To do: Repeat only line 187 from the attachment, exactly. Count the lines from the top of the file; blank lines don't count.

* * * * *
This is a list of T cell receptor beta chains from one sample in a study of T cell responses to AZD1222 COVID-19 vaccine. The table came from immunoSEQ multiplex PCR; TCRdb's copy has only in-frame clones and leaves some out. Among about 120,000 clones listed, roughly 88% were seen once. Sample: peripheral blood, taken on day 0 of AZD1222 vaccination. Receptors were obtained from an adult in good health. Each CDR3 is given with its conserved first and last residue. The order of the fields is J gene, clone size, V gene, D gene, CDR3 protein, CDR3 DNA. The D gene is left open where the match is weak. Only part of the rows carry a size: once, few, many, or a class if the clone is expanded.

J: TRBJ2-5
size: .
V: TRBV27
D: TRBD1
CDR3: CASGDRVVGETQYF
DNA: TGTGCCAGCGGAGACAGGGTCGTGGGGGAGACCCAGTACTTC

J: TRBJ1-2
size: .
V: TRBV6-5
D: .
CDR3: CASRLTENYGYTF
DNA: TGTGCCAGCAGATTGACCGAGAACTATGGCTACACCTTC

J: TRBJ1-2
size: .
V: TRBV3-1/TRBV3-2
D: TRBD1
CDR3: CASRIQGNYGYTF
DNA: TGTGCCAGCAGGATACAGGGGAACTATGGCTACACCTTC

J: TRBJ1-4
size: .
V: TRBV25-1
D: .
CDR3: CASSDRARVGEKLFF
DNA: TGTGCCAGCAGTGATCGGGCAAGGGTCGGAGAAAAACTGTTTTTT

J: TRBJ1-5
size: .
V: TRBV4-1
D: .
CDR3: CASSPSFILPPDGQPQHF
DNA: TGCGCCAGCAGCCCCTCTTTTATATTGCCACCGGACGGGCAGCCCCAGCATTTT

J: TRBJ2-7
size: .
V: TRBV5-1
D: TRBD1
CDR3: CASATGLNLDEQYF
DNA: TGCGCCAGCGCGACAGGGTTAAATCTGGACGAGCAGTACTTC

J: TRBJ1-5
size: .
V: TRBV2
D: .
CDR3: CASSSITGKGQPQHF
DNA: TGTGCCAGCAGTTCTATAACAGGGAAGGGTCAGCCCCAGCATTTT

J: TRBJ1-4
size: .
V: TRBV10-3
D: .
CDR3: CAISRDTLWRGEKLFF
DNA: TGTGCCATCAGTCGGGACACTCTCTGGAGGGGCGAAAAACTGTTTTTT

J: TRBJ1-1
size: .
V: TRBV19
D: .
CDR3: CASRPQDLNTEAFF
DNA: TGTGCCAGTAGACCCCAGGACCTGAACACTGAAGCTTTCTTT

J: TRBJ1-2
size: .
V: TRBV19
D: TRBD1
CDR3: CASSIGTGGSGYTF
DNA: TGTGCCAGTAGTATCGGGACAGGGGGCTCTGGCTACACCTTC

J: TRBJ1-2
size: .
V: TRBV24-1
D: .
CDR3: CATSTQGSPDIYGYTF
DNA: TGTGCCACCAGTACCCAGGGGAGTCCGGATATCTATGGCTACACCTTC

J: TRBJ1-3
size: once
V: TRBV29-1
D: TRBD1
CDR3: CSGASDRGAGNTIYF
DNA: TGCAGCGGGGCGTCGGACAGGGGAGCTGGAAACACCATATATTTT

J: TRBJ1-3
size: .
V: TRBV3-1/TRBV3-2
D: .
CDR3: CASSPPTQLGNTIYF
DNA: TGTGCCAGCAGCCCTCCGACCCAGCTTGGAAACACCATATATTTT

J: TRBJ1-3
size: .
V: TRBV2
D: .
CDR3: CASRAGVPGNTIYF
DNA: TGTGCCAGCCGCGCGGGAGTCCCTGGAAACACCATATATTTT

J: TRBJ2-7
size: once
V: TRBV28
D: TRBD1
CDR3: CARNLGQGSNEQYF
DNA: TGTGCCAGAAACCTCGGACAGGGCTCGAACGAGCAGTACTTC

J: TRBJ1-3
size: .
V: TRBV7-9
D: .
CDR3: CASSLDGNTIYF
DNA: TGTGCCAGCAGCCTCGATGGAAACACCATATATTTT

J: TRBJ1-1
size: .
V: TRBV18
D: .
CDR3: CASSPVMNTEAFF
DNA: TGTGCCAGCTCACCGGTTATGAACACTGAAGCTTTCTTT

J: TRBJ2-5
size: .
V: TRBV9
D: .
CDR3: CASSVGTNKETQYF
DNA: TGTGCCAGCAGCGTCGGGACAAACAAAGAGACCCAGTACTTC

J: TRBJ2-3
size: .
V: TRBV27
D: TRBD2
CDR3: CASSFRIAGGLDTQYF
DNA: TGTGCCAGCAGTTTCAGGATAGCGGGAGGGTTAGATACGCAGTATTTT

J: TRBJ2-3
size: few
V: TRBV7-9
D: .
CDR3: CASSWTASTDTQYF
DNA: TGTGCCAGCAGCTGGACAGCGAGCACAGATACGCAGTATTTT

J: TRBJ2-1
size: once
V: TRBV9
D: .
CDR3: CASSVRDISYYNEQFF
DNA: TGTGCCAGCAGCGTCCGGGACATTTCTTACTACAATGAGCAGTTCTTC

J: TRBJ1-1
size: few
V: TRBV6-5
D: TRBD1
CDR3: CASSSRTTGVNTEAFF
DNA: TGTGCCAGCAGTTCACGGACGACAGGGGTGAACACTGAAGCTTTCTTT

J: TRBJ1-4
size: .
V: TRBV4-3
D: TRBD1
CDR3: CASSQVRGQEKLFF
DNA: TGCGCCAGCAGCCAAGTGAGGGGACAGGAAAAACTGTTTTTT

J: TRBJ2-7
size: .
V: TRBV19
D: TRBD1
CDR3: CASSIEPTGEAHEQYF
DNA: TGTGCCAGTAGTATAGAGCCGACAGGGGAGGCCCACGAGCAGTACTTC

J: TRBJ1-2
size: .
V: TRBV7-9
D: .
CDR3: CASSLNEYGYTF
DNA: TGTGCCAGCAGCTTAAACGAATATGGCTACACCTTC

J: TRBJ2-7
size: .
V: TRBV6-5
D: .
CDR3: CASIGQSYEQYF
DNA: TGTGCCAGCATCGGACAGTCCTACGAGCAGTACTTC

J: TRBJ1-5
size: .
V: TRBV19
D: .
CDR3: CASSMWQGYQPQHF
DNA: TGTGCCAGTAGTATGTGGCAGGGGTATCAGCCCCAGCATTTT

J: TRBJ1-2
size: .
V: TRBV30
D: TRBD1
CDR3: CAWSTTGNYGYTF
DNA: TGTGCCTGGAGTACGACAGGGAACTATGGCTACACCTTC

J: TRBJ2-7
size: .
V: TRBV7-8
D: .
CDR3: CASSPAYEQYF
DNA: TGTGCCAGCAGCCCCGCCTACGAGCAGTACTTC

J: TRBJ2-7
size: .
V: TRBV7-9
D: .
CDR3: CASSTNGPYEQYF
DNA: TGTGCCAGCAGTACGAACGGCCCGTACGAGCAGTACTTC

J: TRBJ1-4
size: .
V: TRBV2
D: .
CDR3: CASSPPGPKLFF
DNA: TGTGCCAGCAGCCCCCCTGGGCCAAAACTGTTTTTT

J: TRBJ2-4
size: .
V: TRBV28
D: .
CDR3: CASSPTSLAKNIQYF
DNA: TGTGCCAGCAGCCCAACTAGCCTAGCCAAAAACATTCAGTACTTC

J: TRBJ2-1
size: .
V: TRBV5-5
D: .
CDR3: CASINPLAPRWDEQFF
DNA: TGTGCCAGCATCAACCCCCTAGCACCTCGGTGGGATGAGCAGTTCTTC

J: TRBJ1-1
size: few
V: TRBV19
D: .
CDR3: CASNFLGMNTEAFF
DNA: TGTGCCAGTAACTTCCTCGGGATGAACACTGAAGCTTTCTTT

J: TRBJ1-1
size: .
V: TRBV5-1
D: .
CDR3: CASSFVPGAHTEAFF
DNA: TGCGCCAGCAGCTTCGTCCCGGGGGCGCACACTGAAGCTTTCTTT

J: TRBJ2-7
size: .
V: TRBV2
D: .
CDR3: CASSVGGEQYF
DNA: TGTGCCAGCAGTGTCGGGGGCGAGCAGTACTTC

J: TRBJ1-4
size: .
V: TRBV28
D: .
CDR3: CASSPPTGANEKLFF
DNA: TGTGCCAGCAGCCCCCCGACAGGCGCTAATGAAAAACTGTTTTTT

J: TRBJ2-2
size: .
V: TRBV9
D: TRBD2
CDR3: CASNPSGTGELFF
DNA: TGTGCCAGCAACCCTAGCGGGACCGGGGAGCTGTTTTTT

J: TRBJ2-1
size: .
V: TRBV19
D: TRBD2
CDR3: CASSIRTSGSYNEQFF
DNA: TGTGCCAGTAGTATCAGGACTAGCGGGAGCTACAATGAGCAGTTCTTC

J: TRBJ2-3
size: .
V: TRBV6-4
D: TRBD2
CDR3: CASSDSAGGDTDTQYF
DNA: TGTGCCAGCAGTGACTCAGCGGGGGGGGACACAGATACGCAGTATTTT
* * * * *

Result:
DNA: TGTGCCAGCAGCCCCCCTGGGCCAAAACTGTTTTTT